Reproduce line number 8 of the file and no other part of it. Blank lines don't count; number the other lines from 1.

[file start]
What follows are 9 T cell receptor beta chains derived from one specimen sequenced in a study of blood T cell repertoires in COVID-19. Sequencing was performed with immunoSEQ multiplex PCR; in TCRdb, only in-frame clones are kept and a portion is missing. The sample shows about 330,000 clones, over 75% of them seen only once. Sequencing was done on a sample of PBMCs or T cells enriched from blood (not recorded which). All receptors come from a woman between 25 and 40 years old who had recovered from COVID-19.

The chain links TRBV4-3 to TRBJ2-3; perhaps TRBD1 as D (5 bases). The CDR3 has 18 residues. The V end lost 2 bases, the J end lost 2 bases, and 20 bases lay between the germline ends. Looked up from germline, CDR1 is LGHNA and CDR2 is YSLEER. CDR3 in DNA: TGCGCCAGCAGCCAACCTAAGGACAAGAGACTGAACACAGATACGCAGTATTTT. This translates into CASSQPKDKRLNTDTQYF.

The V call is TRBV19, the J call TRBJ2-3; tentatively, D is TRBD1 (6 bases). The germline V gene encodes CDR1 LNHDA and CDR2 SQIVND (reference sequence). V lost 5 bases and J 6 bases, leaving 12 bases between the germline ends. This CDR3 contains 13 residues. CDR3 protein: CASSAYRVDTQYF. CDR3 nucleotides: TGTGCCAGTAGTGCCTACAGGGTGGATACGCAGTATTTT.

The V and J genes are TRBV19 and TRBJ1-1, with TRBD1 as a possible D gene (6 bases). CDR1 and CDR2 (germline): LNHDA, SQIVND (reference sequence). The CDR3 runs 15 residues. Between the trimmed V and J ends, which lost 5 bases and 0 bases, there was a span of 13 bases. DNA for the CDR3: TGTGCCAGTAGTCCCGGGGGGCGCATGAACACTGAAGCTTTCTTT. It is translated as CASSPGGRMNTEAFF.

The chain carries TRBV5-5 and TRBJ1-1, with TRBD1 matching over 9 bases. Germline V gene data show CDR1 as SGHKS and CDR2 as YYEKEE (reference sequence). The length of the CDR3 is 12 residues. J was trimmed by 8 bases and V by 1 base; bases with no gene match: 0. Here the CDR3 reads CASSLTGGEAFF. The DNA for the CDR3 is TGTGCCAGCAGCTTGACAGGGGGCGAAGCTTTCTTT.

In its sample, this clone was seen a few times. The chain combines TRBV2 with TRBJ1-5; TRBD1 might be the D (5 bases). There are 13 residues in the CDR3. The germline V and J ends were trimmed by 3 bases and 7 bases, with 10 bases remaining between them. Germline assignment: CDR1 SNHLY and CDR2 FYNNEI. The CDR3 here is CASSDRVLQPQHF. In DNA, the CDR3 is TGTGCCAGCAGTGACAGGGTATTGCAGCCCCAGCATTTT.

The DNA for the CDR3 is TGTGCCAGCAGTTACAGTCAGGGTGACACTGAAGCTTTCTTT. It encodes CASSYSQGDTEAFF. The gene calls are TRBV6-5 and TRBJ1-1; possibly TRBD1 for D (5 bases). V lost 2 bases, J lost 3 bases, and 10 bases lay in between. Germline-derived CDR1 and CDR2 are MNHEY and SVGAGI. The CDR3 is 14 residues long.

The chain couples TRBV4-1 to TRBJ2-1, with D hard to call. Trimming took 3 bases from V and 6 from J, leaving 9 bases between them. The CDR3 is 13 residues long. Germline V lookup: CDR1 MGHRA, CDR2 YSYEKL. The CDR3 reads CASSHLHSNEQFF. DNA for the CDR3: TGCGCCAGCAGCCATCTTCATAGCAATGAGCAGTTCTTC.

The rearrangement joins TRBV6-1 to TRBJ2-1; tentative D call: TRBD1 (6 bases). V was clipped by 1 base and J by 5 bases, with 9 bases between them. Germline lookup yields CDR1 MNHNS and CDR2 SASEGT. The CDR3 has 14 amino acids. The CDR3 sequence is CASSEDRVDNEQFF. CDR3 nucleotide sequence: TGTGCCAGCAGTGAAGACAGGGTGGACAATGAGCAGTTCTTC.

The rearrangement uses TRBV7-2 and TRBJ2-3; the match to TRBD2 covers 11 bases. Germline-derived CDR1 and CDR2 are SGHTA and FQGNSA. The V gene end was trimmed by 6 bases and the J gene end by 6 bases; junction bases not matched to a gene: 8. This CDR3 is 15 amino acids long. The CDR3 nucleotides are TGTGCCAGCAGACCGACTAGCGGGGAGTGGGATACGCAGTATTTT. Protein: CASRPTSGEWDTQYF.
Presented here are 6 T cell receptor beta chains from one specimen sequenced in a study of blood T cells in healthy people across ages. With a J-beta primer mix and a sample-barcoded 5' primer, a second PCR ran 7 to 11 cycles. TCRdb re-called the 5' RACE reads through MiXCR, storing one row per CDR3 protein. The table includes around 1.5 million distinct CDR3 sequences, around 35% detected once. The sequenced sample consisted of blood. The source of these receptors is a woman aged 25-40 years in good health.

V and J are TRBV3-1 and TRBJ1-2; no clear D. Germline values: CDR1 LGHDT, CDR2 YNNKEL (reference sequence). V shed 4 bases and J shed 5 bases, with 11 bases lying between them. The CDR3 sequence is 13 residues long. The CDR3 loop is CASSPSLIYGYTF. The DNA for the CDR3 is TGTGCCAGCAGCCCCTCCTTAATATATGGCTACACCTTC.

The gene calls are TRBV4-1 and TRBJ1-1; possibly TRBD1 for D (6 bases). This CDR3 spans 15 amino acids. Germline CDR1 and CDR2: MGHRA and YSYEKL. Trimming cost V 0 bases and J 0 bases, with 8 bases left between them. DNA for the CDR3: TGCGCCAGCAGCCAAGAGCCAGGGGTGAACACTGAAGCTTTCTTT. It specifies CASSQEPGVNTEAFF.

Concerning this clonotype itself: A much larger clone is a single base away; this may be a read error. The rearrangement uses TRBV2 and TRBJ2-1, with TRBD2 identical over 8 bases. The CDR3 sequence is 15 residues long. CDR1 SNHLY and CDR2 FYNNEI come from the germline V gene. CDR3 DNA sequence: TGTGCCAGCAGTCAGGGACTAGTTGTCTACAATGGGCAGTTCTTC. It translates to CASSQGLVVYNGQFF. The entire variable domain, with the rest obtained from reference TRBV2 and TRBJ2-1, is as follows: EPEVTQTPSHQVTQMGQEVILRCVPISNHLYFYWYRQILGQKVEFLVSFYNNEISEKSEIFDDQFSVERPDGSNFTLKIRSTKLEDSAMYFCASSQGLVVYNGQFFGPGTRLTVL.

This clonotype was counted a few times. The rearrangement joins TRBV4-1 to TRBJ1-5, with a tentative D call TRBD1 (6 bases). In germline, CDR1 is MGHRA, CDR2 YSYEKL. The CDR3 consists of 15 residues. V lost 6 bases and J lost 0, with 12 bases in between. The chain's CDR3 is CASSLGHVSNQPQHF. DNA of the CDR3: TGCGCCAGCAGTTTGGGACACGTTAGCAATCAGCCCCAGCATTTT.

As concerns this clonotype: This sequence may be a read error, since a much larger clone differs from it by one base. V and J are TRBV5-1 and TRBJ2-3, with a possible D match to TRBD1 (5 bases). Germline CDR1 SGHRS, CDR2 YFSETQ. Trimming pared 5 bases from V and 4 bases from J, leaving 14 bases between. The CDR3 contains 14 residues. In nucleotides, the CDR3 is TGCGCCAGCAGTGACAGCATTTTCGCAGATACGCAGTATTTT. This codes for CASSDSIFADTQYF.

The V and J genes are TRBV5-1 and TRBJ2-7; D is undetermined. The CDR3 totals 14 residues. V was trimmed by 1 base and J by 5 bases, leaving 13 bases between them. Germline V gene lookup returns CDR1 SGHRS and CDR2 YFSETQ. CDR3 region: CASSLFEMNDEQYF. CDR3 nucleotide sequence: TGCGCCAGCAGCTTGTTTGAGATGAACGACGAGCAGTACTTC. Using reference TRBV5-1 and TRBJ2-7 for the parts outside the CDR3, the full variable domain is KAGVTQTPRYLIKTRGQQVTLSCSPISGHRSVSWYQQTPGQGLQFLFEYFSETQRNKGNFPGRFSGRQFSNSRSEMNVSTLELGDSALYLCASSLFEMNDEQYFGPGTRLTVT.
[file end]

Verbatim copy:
The chain couples TRBV4-1 to TRBJ2-1, with D hard to call. Trimming took 3 bases from V and 6 from J, leaving 9 bases between them. The CDR3 is 13 residues long. Germline V lookup: CDR1 MGHRA, CDR2 YSYEKL. The CDR3 reads CASSHLHSNEQFF. DNA for the CDR3: TGCGCCAGCAGCCATCTTCATAGCAATGAGCAGTTCTTC.